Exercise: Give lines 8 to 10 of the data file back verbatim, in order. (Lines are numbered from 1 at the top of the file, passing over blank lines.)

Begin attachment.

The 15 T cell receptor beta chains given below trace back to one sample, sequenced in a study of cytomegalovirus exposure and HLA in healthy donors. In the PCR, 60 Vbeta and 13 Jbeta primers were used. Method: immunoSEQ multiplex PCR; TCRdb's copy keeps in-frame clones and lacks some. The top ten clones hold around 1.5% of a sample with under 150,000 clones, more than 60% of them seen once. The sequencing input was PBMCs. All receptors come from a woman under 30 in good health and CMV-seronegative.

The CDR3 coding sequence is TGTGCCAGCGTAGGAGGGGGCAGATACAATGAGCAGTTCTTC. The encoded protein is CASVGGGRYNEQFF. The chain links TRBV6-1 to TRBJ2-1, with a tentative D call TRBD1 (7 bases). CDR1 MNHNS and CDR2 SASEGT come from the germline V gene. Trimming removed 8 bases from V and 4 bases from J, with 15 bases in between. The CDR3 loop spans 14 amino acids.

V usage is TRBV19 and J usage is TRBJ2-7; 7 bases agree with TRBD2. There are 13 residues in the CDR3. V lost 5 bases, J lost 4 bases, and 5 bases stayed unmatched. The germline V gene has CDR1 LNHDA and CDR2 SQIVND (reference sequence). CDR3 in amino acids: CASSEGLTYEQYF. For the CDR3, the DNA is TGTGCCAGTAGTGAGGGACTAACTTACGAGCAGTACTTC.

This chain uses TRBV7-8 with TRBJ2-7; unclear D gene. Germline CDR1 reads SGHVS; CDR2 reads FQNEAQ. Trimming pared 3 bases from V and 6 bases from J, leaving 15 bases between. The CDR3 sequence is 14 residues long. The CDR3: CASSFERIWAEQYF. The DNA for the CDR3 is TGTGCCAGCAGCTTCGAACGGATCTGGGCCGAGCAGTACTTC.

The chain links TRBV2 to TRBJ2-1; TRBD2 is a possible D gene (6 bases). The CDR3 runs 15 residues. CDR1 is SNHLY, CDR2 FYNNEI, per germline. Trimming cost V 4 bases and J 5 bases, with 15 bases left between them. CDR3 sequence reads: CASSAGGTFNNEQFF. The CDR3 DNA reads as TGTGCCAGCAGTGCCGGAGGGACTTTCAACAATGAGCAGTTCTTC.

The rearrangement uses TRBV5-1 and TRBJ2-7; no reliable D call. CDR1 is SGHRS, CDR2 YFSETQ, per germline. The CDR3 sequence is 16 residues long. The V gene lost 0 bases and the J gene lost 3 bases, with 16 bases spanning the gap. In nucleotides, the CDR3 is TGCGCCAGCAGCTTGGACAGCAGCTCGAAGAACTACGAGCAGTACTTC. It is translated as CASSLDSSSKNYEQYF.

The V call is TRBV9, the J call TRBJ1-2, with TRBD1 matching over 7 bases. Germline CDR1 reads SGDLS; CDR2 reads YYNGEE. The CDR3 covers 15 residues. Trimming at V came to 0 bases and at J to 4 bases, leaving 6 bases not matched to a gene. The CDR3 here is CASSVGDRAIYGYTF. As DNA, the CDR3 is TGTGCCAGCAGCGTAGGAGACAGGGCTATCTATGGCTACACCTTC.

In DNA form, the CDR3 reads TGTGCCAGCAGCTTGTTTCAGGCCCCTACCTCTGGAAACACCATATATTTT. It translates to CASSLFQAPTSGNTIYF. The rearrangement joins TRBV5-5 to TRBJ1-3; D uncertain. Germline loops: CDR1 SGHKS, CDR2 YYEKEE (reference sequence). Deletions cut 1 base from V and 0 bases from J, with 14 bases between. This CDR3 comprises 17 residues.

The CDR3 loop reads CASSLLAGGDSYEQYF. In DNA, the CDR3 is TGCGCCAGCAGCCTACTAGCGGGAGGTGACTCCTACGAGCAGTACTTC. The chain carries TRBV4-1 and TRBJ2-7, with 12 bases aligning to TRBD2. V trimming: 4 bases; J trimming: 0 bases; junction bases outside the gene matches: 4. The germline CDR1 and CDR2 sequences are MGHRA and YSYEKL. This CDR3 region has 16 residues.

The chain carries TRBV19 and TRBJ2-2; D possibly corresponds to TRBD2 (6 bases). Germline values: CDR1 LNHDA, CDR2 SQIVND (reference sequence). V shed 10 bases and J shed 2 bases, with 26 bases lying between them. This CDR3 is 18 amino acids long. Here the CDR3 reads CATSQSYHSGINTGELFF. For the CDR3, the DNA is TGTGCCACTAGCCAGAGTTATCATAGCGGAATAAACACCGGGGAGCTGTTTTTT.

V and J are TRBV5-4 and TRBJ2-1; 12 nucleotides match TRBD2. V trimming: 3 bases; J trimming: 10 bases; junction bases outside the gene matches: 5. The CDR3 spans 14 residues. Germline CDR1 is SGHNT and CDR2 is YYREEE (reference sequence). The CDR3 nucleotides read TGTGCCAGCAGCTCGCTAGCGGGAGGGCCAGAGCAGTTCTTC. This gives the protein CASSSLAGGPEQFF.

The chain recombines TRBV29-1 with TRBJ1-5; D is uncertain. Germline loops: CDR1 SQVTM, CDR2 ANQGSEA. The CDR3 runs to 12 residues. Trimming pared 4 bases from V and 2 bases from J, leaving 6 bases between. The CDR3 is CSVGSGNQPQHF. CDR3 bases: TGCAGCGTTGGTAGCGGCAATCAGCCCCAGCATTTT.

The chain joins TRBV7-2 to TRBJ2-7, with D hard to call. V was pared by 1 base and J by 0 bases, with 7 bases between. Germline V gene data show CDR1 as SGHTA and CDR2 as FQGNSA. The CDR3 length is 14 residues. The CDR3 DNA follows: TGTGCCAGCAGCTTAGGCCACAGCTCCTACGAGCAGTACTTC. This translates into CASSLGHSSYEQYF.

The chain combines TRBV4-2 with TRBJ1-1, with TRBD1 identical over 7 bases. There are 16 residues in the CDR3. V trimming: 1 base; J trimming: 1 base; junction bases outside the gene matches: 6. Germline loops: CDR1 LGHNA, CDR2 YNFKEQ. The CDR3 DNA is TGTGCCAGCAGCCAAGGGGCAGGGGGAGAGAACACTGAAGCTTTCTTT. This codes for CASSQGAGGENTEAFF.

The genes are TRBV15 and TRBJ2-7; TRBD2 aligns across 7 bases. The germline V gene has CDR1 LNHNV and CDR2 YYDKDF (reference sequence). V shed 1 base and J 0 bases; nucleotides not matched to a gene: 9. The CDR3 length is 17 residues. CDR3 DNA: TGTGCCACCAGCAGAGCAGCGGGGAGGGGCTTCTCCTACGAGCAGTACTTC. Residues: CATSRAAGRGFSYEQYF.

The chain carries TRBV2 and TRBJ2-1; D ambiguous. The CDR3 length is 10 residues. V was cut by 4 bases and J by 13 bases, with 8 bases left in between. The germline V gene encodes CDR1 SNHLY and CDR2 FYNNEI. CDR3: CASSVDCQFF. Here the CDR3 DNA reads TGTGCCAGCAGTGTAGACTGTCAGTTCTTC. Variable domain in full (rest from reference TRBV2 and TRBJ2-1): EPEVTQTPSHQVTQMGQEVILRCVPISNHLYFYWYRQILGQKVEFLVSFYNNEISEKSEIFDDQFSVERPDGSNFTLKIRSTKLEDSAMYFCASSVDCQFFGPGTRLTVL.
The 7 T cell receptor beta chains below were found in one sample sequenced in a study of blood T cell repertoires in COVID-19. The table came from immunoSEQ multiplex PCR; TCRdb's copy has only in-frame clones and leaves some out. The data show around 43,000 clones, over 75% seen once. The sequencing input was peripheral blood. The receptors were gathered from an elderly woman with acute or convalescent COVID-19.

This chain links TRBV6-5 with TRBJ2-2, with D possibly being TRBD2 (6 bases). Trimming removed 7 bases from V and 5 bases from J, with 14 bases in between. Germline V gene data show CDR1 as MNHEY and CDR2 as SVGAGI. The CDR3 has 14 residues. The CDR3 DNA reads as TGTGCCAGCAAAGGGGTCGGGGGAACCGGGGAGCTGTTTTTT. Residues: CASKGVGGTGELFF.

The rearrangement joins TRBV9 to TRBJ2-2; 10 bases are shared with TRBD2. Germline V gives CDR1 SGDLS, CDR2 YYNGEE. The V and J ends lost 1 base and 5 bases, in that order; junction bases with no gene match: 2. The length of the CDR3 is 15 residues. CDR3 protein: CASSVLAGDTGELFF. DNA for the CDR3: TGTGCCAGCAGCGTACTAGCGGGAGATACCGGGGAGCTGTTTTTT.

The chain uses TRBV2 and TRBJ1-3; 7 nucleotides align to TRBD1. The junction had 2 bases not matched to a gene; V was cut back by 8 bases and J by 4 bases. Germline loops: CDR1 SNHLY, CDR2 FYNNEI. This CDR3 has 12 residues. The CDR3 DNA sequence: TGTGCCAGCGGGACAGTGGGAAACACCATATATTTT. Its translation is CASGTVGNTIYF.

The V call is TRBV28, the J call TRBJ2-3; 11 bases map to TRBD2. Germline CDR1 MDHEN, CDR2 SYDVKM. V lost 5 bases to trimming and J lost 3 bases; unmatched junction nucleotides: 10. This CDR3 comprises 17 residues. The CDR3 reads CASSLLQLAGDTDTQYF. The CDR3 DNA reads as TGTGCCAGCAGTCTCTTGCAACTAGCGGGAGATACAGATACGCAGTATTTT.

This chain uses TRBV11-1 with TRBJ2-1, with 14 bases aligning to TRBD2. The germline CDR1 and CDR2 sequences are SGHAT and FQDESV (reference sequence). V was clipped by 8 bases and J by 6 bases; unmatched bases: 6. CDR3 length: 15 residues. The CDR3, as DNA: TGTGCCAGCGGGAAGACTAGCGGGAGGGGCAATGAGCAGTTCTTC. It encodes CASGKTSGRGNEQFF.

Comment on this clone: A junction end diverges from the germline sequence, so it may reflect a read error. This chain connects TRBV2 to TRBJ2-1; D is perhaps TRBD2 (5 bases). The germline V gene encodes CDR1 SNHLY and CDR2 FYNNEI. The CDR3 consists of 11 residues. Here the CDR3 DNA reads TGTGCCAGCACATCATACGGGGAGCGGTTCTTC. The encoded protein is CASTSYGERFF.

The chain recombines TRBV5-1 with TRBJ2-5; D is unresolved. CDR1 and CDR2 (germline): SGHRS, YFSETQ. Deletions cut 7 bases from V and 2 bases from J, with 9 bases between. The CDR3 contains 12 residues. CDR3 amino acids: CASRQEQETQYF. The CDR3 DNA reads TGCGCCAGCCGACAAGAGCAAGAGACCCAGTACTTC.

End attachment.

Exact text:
In DNA form, the CDR3 reads TGTGCCAGCAGCTTGTTTCAGGCCCCTACCTCTGGAAACACCATATATTTT. It translates to CASSLFQAPTSGNTIYF. The rearrangement joins TRBV5-5 to TRBJ1-3; D uncertain. Germline loops: CDR1 SGHKS, CDR2 YYEKEE (reference sequence). Deletions cut 1 base from V and 0 bases from J, with 14 bases between. This CDR3 comprises 17 residues.

The CDR3 loop reads CASSLLAGGDSYEQYF. In DNA, the CDR3 is TGCGCCAGCAGCCTACTAGCGGGAGGTGACTCCTACGAGCAGTACTTC. The chain carries TRBV4-1 and TRBJ2-7, with 12 bases aligning to TRBD2. V trimming: 4 bases; J trimming: 0 bases; junction bases outside the gene matches: 4. The germline CDR1 and CDR2 sequences are MGHRA and YSYEKL. This CDR3 region has 16 residues.

The chain carries TRBV19 and TRBJ2-2; D possibly corresponds to TRBD2 (6 bases). Germline values: CDR1 LNHDA, CDR2 SQIVND (reference sequence). V shed 10 bases and J shed 2 bases, with 26 bases lying between them. This CDR3 is 18 amino acids long. Here the CDR3 reads CATSQSYHSGINTGELFF. For the CDR3, the DNA is TGTGCCACTAGCCAGAGTTATCATAGCGGAATAAACACCGGGGAGCTGTTTTTT.